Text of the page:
Pana´t Istrati 1935

Final Exchange with Romain Rolland

Source: Correspondnce Integrale Pana´t Istrati-Romain Rollans. Canevas, Valence, 1989;
Translated: for by Mitchell Abidor.

After the open letter to Jourdain Istrati made one final attempt to smooth things over with Rolland. Rolland was having none of it.

3 Strada Paleolugu, Bucharest IV
March 21, 1935

I don’t dare write you any more after the campaign that Monde has undertaken against me. Nevertheless, knowing your intelligence, I hope that you believe nothing of what the most lying of men spreads about me, for nothing at all of it is true. On the contrary, as concerns the Lupeni Affiar the truth is at antipodes from what Barbusse affirms. This is why I will appeal against him before French justice so that he can account to me for his slander.

But you can judge me according to my own words, contained in my letter to Jourdain. There, yes, you can judge me. And if my anti-communism, which is neither fascist nor anti-Semitic nor Iron Guard suffices to make you forever cut yourself off from me, may thy will be done, but you'll be unfair, for one has the right to not be communist, to hate it [sic] and to drive it from your country without being a sellout or a “haiduk of the Siguranza,” nor all the rest. And above all, for it to be believed that one does this having received payment for it, the most abominable of accusations. For I am in a state of utter destitution and ready to cede the complete ownership of my work to a state foundation on condition it feed me while I'm alive.

This isn’t what one does when one sells one’s conscience. If I'd wanted to sell my conscience since becoming anti-communist I would have had enough to live in opulence.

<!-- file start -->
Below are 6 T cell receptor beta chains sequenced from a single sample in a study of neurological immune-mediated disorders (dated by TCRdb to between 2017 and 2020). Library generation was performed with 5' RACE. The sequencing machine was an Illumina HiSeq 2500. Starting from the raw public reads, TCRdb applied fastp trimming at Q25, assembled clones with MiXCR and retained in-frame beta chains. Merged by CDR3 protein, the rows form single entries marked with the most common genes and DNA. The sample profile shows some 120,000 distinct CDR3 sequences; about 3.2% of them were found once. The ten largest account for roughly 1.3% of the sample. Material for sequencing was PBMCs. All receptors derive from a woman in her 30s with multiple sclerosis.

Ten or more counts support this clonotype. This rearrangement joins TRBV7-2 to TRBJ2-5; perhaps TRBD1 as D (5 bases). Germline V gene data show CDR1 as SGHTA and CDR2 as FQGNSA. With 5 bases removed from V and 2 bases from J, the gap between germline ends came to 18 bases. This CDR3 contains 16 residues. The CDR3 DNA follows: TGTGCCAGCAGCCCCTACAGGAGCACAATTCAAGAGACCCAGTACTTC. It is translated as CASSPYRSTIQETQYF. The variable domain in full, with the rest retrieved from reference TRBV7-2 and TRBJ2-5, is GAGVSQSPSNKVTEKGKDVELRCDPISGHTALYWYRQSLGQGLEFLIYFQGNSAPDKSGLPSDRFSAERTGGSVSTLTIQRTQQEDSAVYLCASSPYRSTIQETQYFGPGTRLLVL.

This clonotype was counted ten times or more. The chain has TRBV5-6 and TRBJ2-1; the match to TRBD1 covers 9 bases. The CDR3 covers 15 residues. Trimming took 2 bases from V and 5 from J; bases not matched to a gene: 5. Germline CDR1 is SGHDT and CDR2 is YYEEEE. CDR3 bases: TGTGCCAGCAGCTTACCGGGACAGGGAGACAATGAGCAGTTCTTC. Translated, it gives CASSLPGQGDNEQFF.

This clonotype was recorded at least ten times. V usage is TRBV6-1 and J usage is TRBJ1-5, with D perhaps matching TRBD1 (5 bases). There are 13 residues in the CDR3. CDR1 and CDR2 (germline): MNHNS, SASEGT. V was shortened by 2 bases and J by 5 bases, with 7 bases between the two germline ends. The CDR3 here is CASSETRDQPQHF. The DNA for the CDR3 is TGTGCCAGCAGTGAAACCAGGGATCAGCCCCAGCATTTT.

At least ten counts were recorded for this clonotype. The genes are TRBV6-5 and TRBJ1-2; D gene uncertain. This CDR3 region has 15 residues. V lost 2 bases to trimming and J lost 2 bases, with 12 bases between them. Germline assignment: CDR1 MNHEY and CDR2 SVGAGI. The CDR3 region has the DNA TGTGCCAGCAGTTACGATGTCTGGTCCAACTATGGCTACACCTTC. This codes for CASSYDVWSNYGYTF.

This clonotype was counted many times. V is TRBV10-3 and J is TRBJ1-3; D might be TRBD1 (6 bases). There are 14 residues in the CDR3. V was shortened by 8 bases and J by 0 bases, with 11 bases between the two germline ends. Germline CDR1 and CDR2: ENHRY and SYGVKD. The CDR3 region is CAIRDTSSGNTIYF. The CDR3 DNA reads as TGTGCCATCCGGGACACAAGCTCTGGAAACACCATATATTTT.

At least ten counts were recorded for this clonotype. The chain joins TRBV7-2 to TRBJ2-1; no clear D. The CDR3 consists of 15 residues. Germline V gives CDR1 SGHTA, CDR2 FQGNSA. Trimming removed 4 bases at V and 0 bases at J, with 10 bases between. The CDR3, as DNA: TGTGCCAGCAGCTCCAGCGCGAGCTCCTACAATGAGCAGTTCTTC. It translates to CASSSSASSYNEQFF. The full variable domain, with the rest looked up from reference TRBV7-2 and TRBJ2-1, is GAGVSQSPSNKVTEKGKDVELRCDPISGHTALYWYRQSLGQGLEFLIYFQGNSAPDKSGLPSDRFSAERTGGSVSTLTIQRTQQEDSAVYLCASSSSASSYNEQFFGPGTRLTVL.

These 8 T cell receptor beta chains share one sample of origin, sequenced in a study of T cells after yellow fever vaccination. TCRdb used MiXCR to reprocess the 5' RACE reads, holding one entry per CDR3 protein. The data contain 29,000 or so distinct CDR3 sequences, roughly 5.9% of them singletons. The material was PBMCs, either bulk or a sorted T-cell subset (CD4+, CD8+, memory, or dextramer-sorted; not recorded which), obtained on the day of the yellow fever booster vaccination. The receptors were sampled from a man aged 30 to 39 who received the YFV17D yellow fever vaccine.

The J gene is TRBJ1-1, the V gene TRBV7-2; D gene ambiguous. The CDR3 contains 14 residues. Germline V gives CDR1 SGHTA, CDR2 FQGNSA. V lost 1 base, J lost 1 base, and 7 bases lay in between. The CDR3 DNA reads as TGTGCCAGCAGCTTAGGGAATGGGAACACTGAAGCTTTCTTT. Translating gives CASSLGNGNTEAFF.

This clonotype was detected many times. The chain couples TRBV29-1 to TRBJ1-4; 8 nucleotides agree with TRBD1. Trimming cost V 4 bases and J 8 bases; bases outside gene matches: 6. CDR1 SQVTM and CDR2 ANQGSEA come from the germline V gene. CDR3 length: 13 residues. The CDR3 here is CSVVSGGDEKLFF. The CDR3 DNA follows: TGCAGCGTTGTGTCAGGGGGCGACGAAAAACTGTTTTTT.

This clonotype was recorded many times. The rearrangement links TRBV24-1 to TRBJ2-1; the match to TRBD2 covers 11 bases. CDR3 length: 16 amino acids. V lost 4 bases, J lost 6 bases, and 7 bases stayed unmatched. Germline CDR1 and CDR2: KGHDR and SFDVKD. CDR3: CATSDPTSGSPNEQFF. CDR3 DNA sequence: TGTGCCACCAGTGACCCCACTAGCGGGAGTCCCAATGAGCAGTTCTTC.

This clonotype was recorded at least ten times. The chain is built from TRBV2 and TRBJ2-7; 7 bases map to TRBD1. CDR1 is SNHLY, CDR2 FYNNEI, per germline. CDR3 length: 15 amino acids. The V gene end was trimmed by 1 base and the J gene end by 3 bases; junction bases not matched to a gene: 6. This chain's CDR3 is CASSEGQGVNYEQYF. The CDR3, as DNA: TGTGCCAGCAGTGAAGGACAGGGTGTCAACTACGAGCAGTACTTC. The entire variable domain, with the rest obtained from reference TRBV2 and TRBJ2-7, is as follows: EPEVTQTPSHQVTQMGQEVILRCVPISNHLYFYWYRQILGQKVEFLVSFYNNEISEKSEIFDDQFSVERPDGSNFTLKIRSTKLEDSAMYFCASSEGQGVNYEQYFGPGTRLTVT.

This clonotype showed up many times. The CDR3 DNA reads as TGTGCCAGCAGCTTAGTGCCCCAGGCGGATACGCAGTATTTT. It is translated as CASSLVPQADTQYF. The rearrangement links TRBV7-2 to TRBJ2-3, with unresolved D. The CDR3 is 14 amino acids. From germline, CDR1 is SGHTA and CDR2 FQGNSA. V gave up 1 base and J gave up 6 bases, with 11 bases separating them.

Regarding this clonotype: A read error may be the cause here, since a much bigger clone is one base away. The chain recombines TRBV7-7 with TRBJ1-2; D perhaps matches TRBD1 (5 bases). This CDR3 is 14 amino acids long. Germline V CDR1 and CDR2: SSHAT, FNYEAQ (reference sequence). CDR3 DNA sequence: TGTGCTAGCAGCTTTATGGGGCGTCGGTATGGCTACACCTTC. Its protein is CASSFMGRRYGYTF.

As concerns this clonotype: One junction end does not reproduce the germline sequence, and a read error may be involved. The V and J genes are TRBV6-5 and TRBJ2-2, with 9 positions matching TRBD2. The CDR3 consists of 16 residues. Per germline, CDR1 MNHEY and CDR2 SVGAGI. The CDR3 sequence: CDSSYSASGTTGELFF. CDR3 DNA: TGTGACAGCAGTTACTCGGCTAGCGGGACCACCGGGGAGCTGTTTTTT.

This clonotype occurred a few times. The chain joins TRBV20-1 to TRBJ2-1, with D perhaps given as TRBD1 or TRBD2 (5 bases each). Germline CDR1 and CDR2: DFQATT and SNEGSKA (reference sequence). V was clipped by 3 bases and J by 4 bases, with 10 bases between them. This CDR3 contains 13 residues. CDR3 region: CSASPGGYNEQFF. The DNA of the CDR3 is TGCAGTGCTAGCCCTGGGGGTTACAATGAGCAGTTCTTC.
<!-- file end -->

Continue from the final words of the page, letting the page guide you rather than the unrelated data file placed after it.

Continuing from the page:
I'd like to know if you'd be willing to hear me out in the event I will, as I hope, have the means to soon travel overseas to take care of my health.

Yours, according to your judgment.
Panait Istrati

Villeneuve, March 28, 1935

No, there’s no question of our seeing each other now. It’s not in a private conversation that you should explain yourself: the specific accusations made against you publicly must be publicly refuted. Otherwise you will remain publicly condemned.

I add that your Public Letter to Francis Jourdain on its own is enough to discourage those who retained their friendship for you. (I just re-read it before writing to you.) The Romanian nationalism, the anti-Semitism you display there, the praise for the reactionary parties, their friendship which you boast of, the indecent mockery of a prisoner on a hunger strike, all of this is revolting in a man like you, who lived the past you have and now tramples on it.

Unhappy man that you are, what madness makes you stick with politics, where you understand nothing, where you've never understood a thing? All you know how to do is be the blind and unhinged instrument of the worst politicians. Once and for all: remove yourself from this activity! You do nothing but harm there, both to yourself and others. Write your tales! If there is any salvation for you, it can only be in art.

Romain Rolland

Istrati never responded to this letter. He died less than three weeks later, on April 16, 1935